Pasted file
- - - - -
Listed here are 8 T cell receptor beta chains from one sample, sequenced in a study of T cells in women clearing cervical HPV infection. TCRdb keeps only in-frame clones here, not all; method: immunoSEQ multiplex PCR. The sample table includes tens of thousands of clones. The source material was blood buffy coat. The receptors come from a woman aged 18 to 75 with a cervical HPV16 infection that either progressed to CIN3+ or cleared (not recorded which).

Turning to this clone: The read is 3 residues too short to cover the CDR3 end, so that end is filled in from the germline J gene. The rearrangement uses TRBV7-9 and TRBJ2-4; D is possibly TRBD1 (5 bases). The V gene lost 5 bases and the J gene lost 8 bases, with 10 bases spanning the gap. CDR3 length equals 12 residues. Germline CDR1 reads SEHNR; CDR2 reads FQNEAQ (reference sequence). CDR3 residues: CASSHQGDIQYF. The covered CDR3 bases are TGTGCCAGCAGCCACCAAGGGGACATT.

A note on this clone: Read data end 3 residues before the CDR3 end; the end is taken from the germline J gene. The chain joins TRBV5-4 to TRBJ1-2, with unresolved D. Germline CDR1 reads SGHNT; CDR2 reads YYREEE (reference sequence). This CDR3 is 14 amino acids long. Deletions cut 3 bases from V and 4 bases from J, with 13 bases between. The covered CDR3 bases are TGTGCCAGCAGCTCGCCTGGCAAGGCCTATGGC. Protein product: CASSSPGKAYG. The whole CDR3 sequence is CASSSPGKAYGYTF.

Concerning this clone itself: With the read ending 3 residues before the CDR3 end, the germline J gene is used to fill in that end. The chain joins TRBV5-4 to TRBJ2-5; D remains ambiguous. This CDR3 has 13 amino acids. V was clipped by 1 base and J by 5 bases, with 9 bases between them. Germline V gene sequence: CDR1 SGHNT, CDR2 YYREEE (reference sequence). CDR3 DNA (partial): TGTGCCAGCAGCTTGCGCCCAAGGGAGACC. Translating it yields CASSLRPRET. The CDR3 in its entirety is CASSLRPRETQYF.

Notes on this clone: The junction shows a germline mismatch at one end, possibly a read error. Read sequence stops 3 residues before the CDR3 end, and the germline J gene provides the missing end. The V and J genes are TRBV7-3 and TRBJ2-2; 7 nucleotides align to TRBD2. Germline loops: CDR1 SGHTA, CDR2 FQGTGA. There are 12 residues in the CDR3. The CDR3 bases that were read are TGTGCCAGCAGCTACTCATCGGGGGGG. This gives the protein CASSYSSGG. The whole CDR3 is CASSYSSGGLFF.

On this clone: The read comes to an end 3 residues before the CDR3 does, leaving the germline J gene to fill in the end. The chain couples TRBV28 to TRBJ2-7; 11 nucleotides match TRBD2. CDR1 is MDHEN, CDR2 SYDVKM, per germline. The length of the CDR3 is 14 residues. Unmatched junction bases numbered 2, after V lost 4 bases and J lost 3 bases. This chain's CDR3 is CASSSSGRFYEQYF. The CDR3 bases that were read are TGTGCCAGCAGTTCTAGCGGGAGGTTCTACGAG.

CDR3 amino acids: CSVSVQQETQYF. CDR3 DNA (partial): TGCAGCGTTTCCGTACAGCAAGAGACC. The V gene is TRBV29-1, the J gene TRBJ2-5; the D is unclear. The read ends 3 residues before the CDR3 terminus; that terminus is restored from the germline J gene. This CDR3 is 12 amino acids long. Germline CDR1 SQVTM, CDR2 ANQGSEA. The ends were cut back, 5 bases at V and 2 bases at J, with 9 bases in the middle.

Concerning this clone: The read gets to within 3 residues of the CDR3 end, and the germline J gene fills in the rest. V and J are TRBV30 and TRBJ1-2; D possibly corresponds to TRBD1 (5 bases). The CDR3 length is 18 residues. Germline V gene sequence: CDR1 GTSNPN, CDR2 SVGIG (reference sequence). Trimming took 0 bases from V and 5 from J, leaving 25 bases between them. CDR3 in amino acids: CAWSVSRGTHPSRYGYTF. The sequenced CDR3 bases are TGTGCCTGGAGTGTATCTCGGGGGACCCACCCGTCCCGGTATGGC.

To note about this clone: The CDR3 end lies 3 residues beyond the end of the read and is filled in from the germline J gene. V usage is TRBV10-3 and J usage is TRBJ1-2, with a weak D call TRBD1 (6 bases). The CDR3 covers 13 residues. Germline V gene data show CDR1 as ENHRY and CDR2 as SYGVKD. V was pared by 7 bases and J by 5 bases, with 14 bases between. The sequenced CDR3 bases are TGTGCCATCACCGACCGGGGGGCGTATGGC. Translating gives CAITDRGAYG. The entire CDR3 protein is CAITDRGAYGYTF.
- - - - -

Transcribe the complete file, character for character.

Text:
Listed here are 8 T cell receptor beta chains from one sample, sequenced in a study of T cells in women clearing cervical HPV infection. TCRdb keeps only in-frame clones here, not all; method: immunoSEQ multiplex PCR. The sample table includes tens of thousands of clones. The source material was blood buffy coat. The receptors come from a woman aged 18 to 75 with a cervical HPV16 infection that either progressed to CIN3+ or cleared (not recorded which).

Turning to this clone: The read is 3 residues too short to cover the CDR3 end, so that end is filled in from the germline J gene. The rearrangement uses TRBV7-9 and TRBJ2-4; D is possibly TRBD1 (5 bases). The V gene lost 5 bases and the J gene lost 8 bases, with 10 bases spanning the gap. CDR3 length equals 12 residues. Germline CDR1 reads SEHNR; CDR2 reads FQNEAQ (reference sequence). CDR3 residues: CASSHQGDIQYF. The covered CDR3 bases are TGTGCCAGCAGCCACCAAGGGGACATT.

A note on this clone: Read data end 3 residues before the CDR3 end; the end is taken from the germline J gene. The chain joins TRBV5-4 to TRBJ1-2, with unresolved D. Germline CDR1 reads SGHNT; CDR2 reads YYREEE (reference sequence). This CDR3 is 14 amino acids long. Deletions cut 3 bases from V and 4 bases from J, with 13 bases between. The covered CDR3 bases are TGTGCCAGCAGCTCGCCTGGCAAGGCCTATGGC. Protein product: CASSSPGKAYG. The whole CDR3 sequence is CASSSPGKAYGYTF.

Concerning this clone itself: With the read ending 3 residues before the CDR3 end, the germline J gene is used to fill in that end. The chain joins TRBV5-4 to TRBJ2-5; D remains ambiguous. This CDR3 has 13 amino acids. V was clipped by 1 base and J by 5 bases, with 9 bases between them. Germline V gene sequence: CDR1 SGHNT, CDR2 YYREEE (reference sequence). CDR3 DNA (partial): TGTGCCAGCAGCTTGCGCCCAAGGGAGACC. Translating it yields CASSLRPRET. The CDR3 in its entirety is CASSLRPRETQYF.

Notes on this clone: The junction shows a germline mismatch at one end, possibly a read error. Read sequence stops 3 residues before the CDR3 end, and the germline J gene provides the missing end. The V and J genes are TRBV7-3 and TRBJ2-2; 7 nucleotides align to TRBD2. Germline loops: CDR1 SGHTA, CDR2 FQGTGA. There are 12 residues in the CDR3. The CDR3 bases that were read are TGTGCCAGCAGCTACTCATCGGGGGGG. This gives the protein CASSYSSGG. The whole CDR3 is CASSYSSGGLFF.

On this clone: The read comes to an end 3 residues before the CDR3 does, leaving the germline J gene to fill in the end. The chain couples TRBV28 to TRBJ2-7; 11 nucleotides match TRBD2. CDR1 is MDHEN, CDR2 SYDVKM, per germline. The length of the CDR3 is 14 residues. Unmatched junction bases numbered 2, after V lost 4 bases and J lost 3 bases. This chain's CDR3 is CASSSSGRFYEQYF. The CDR3 bases that were read are TGTGCCAGCAGTTCTAGCGGGAGGTTCTACGAG.

CDR3 amino acids: CSVSVQQETQYF. CDR3 DNA (partial): TGCAGCGTTTCCGTACAGCAAGAGACC. The V gene is TRBV29-1, the J gene TRBJ2-5; the D is unclear. The read ends 3 residues before the CDR3 terminus; that terminus is restored from the germline J gene. This CDR3 is 12 amino acids long. Germline CDR1 SQVTM, CDR2 ANQGSEA. The ends were cut back, 5 bases at V and 2 bases at J, with 9 bases in the middle.

Concerning this clone: The read gets to within 3 residues of the CDR3 end, and the germline J gene fills in the rest. V and J are TRBV30 and TRBJ1-2; D possibly corresponds to TRBD1 (5 bases). The CDR3 length is 18 residues. Germline V gene sequence: CDR1 GTSNPN, CDR2 SVGIG (reference sequence). Trimming took 0 bases from V and 5 from J, leaving 25 bases between them. CDR3 in amino acids: CAWSVSRGTHPSRYGYTF. The sequenced CDR3 bases are TGTGCCTGGAGTGTATCTCGGGGGACCCACCCGTCCCGGTATGGC.

To note about this clone: The CDR3 end lies 3 residues beyond the end of the read and is filled in from the germline J gene. V usage is TRBV10-3 and J usage is TRBJ1-2, with a weak D call TRBD1 (6 bases). The CDR3 covers 13 residues. Germline V gene data show CDR1 as ENHRY and CDR2 as SYGVKD. V was pared by 7 bases and J by 5 bases, with 14 bases between. The sequenced CDR3 bases are TGTGCCATCACCGACCGGGGGGCGTATGGC. Translating gives CAITDRGAYG. The entire CDR3 protein is CAITDRGAYGYTF.